CDP Reports a 24% Jump in Companies Asking their Suppliers for Environmental Transparency


Environmental non-profit CDP recently announced a 24% jump in the number of companies asking their suppliers to report environmental data this year.

According to CDP, corporations such as Nike, Airbus, Sainsbury’s and Ørsted, as well as public sector organizations including the New York Metropolitan Transport Authority are among the 30 large purchasing organizations from around the world that have started working with CDP for the first time this year to help manage their supply chains more sustainably.

These corporations and organizations are asking their key suppliers to report data through CDP’s environmental disclosure platform on their impacts, risks, opportunities, and strategies related to climate change, deforestation and/or water security issues. This data will then be used to inform procurement decisions and supplier engagement strategies.

These companies are joining the likes of Walmart, Microsoft, Stanley Black & Decker and Japan’s Environment Ministry, bringing the total number of CDP supply chain members to over 150 organizations, all calling for transparency on environmental issues from their suppliers. In total the request has gone out to over 15,000 suppliers this year.

The organizations joining CDP for 2020 hail from around the world, with a surge of 34% growth in North America. Specific statistics include:

  • North America: 17 new joiners including Nike, One Jeanswear Group, Prudential, The Clorox Company, Nordstrom, and the New York MTA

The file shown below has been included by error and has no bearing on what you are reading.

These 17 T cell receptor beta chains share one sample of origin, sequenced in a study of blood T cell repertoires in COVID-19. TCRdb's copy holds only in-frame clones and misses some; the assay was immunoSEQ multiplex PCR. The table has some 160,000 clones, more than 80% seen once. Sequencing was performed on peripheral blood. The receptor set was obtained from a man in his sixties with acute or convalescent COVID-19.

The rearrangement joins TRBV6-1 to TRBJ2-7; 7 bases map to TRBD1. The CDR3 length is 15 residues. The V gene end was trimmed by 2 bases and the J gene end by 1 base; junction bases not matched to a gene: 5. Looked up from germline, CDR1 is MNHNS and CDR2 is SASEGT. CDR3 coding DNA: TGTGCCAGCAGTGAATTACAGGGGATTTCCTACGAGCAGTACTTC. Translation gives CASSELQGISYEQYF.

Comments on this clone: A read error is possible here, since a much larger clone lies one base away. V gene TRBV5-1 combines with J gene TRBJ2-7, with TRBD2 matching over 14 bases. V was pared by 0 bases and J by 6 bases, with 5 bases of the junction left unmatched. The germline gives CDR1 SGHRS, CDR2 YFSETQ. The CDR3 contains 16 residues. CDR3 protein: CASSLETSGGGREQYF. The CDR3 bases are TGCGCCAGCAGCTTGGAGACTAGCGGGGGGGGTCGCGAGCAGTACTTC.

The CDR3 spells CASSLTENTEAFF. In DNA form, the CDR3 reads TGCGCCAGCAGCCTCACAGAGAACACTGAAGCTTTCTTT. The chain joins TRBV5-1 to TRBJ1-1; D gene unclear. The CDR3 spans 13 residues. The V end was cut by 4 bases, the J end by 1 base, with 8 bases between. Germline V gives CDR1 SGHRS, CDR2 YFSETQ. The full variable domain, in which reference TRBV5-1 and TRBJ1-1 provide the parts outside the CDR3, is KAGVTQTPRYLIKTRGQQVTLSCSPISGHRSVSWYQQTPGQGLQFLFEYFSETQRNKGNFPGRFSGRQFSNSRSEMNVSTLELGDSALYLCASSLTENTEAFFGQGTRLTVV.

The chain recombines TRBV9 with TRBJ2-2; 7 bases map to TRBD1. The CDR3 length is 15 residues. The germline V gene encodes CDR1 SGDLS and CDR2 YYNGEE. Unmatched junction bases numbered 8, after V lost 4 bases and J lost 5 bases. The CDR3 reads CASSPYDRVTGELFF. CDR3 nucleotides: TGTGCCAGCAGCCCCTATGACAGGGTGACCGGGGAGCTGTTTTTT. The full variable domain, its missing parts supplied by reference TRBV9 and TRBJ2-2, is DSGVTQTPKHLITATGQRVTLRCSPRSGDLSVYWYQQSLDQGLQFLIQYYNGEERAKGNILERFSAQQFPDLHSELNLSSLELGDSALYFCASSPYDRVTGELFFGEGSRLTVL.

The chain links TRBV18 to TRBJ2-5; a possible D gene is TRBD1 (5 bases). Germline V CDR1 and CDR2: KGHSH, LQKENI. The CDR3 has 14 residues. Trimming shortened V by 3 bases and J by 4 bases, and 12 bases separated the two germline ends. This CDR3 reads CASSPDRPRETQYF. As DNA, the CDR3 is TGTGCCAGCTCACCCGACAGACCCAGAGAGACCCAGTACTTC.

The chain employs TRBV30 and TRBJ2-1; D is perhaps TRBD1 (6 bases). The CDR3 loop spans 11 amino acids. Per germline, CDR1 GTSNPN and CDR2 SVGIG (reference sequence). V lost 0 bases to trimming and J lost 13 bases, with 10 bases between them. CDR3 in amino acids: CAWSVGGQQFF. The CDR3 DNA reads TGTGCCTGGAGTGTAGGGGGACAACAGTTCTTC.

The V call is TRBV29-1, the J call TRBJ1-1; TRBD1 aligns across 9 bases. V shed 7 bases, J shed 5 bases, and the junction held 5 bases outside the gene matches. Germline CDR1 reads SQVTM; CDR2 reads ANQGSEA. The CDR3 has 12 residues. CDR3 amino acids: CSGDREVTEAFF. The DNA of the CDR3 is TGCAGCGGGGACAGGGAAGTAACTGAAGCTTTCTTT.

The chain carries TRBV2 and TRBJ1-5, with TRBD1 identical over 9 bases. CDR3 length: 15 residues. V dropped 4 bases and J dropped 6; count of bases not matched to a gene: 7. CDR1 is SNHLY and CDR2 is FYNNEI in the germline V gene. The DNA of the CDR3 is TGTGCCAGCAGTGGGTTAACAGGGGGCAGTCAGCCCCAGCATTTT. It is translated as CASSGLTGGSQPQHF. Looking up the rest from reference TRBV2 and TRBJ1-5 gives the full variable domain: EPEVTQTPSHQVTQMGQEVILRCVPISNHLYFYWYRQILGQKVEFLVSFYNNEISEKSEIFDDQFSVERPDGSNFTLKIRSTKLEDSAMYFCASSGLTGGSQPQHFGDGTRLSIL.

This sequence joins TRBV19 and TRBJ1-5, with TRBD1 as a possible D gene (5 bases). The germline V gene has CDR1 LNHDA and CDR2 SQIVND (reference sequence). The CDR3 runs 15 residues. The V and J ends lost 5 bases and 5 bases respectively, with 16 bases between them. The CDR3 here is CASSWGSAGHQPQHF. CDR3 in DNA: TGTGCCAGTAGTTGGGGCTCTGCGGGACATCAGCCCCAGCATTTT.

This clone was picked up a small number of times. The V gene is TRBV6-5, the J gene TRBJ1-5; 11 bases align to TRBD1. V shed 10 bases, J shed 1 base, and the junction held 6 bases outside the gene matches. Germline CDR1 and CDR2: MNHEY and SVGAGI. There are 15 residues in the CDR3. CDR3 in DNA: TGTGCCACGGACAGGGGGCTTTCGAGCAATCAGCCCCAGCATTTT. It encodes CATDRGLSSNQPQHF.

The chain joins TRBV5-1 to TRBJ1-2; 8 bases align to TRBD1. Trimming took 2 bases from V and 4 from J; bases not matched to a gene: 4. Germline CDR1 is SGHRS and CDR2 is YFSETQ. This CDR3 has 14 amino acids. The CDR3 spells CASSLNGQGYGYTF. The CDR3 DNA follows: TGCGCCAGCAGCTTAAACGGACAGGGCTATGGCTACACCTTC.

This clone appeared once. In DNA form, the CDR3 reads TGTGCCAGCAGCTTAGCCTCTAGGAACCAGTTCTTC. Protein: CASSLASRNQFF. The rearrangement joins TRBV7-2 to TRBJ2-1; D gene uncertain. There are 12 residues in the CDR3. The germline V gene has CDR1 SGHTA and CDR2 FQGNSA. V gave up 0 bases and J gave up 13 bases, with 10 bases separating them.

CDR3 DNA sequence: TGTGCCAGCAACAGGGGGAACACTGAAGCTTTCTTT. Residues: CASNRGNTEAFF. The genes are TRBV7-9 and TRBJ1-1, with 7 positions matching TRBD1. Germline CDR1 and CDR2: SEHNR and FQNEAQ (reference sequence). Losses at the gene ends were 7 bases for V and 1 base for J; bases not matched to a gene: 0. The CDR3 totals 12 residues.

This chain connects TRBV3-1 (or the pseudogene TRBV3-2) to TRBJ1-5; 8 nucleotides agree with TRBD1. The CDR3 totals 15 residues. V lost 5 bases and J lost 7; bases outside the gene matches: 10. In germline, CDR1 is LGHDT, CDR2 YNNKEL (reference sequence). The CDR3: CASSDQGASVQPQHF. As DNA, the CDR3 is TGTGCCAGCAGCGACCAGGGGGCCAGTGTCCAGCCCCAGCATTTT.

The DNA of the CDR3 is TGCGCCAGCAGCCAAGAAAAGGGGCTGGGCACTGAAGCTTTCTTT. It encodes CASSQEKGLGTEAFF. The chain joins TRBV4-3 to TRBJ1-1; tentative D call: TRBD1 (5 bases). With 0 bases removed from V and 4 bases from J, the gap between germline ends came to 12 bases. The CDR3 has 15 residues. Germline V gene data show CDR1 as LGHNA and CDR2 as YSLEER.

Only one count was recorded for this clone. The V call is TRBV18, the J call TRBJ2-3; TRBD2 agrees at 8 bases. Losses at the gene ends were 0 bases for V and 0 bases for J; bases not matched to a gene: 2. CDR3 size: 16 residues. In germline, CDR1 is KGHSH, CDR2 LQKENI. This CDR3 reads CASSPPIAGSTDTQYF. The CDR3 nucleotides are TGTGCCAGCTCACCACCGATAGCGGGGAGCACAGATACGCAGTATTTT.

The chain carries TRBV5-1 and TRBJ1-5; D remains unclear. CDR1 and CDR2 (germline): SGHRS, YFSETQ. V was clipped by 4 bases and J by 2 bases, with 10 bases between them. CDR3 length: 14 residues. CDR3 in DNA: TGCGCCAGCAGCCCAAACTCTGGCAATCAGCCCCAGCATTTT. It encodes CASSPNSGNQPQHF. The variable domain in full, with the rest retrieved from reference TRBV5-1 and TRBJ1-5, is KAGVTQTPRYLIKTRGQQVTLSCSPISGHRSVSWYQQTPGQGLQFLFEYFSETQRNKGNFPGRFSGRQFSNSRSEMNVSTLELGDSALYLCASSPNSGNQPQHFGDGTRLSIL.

• EU: 10 new joiners including Airbus, Ørsted, and Bayer
  • UK: Six new joiners including Sainsbury’s, HSBC, CBRE, and GSMA (the international mobile networks trade association)
  • Latin America: Three new joiners including Vale and Empresas CMPC
  • Australia: Telstra Corporation
  • China: Fujian Sunner Group
  • Japan: Yokohama Rubber Company

CDP has increased its transparency initiatives as of late. In June 2019, the organization published a report that says 70% of 1,500 companies are failing to provide forest data. Called “The Money Trees,” the report says that brands including Dominos, Mondelez, Next, and Sports Direct are among those that didn’t disclose effects on forests worldwide in 2018.

Companies reporting to the international nonprofit are asked to disclose on four commodities linked to deforestation: timber, palm oil, cattle, and soy. More than 350 companies declined to respond over the last three years. CDP says in its new report that major consumer-facing brands like Dominos, Next, and Sports Direct as well as the global food corporation Mondelez and its palm oil supplier Rimbunan Hijau Group are among them.

Emily Holbrook



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